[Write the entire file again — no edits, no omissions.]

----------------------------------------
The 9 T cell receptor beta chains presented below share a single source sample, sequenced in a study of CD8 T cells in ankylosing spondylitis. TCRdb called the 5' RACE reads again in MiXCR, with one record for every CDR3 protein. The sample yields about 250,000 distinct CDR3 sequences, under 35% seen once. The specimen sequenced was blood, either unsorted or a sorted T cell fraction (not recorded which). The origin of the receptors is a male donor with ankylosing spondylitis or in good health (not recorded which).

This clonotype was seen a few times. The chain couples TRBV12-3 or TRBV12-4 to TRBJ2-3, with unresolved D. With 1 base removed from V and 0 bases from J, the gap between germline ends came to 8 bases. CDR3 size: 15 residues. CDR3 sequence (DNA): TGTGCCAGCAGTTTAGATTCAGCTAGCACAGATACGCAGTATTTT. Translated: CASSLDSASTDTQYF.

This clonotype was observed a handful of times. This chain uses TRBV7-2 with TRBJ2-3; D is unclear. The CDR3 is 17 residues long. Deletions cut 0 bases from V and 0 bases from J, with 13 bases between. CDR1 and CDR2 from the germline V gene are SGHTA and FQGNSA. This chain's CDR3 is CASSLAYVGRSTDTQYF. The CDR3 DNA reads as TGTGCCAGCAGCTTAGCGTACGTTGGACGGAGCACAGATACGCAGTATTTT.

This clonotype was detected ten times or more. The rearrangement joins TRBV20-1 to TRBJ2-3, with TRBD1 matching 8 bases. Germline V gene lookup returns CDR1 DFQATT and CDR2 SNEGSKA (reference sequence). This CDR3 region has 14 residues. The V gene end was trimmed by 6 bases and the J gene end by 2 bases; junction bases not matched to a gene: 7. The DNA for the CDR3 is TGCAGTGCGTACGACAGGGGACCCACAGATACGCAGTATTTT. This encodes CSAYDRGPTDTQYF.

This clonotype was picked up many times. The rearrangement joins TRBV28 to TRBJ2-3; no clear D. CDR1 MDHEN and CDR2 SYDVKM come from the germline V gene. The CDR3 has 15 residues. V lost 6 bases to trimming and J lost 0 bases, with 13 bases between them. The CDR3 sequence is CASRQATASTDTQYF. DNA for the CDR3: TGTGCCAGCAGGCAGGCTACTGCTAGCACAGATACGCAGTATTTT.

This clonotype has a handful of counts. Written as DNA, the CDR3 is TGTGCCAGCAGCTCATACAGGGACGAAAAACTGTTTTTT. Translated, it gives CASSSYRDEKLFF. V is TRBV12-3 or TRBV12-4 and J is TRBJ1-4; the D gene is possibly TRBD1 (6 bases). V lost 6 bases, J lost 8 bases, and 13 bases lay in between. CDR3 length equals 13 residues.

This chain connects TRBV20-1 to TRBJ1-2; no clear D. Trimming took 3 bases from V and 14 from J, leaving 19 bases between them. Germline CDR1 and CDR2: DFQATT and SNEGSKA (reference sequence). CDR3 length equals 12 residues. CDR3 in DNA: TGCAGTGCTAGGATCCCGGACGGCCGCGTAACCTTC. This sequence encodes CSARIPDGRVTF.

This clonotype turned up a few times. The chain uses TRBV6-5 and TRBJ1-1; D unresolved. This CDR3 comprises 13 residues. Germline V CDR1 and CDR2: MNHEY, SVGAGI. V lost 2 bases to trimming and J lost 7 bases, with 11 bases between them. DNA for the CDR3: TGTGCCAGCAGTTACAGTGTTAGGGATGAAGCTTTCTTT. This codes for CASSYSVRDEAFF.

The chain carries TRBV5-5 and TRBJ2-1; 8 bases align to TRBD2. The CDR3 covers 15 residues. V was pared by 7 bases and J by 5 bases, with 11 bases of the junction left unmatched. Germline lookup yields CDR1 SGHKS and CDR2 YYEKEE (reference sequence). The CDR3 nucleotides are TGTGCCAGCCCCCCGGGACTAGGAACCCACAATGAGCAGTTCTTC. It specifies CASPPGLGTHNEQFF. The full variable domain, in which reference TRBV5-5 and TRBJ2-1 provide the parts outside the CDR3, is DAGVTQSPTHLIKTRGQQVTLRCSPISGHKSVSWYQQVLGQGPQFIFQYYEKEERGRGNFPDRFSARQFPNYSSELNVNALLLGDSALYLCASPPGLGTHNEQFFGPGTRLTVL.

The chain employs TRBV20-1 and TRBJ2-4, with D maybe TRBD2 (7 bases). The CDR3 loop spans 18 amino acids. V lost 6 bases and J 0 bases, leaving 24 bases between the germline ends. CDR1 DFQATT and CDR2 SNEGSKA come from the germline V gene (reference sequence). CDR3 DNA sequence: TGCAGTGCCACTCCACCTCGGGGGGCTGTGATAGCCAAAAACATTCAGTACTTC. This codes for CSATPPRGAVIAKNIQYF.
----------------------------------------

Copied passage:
The 9 T cell receptor beta chains presented below share a single source sample, sequenced in a study of CD8 T cells in ankylosing spondylitis. TCRdb called the 5' RACE reads again in MiXCR, with one record for every CDR3 protein. The sample yields about 250,000 distinct CDR3 sequences, under 35% seen once. The specimen sequenced was blood, either unsorted or a sorted T cell fraction (not recorded which). The origin of the receptors is a male donor with ankylosing spondylitis or in good health (not recorded which).

This clonotype was seen a few times. The chain couples TRBV12-3 or TRBV12-4 to TRBJ2-3, with unresolved D. With 1 base removed from V and 0 bases from J, the gap between germline ends came to 8 bases. CDR3 size: 15 residues. CDR3 sequence (DNA): TGTGCCAGCAGTTTAGATTCAGCTAGCACAGATACGCAGTATTTT. Translated: CASSLDSASTDTQYF.

This clonotype was observed a handful of times. This chain uses TRBV7-2 with TRBJ2-3; D is unclear. The CDR3 is 17 residues long. Deletions cut 0 bases from V and 0 bases from J, with 13 bases between. CDR1 and CDR2 from the germline V gene are SGHTA and FQGNSA. This chain's CDR3 is CASSLAYVGRSTDTQYF. The CDR3 DNA reads as TGTGCCAGCAGCTTAGCGTACGTTGGACGGAGCACAGATACGCAGTATTTT.

This clonotype was detected ten times or more. The rearrangement joins TRBV20-1 to TRBJ2-3, with TRBD1 matching 8 bases. Germline V gene lookup returns CDR1 DFQATT and CDR2 SNEGSKA (reference sequence). This CDR3 region has 14 residues. The V gene end was trimmed by 6 bases and the J gene end by 2 bases; junction bases not matched to a gene: 7. The DNA for the CDR3 is TGCAGTGCGTACGACAGGGGACCCACAGATACGCAGTATTTT. This encodes CSAYDRGPTDTQYF.

This clonotype was picked up many times. The rearrangement joins TRBV28 to TRBJ2-3; no clear D. CDR1 MDHEN and CDR2 SYDVKM come from the germline V gene. The CDR3 has 15 residues. V lost 6 bases to trimming and J lost 0 bases, with 13 bases between them. The CDR3 sequence is CASRQATASTDTQYF. DNA for the CDR3: TGTGCCAGCAGGCAGGCTACTGCTAGCACAGATACGCAGTATTTT.

This clonotype has a handful of counts. Written as DNA, the CDR3 is TGTGCCAGCAGCTCATACAGGGACGAAAAACTGTTTTTT. Translated, it gives CASSSYRDEKLFF. V is TRBV12-3 or TRBV12-4 and J is TRBJ1-4; the D gene is possibly TRBD1 (6 bases). V lost 6 bases, J lost 8 bases, and 13 bases lay in between. CDR3 length equals 13 residues.

This chain connects TRBV20-1 to TRBJ1-2; no clear D. Trimming took 3 bases from V and 14 from J, leaving 19 bases between them. Germline CDR1 and CDR2: DFQATT and SNEGSKA (reference sequence). CDR3 length equals 12 residues. CDR3 in DNA: TGCAGTGCTAGGATCCCGGACGGCCGCGTAACCTTC. This sequence encodes CSARIPDGRVTF.

This clonotype turned up a few times. The chain uses TRBV6-5 and TRBJ1-1; D unresolved. This CDR3 comprises 13 residues. Germline V CDR1 and CDR2: MNHEY, SVGAGI. V lost 2 bases to trimming and J lost 7 bases, with 11 bases between them. DNA for the CDR3: TGTGCCAGCAGTTACAGTGTTAGGGATGAAGCTTTCTTT. This codes for CASSYSVRDEAFF.

The chain carries TRBV5-5 and TRBJ2-1; 8 bases align to TRBD2. The CDR3 covers 15 residues. V was pared by 7 bases and J by 5 bases, with 11 bases of the junction left unmatched. Germline lookup yields CDR1 SGHKS and CDR2 YYEKEE (reference sequence). The CDR3 nucleotides are TGTGCCAGCCCCCCGGGACTAGGAACCCACAATGAGCAGTTCTTC. It specifies CASPPGLGTHNEQFF. The full variable domain, in which reference TRBV5-5 and TRBJ2-1 provide the parts outside the CDR3, is DAGVTQSPTHLIKTRGQQVTLRCSPISGHKSVSWYQQVLGQGPQFIFQYYEKEERGRGNFPDRFSARQFPNYSSELNVNALLLGDSALYLCASPPGLGTHNEQFFGPGTRLTVL.

The chain employs TRBV20-1 and TRBJ2-4, with D maybe TRBD2 (7 bases). The CDR3 loop spans 18 amino acids. V lost 6 bases and J 0 bases, leaving 24 bases between the germline ends. CDR1 DFQATT and CDR2 SNEGSKA come from the germline V gene (reference sequence). CDR3 DNA sequence: TGCAGTGCCACTCCACCTCGGGGGGCTGTGATAGCCAAAAACATTCAGTACTTC. This codes for CSATPPRGAVIAKNIQYF.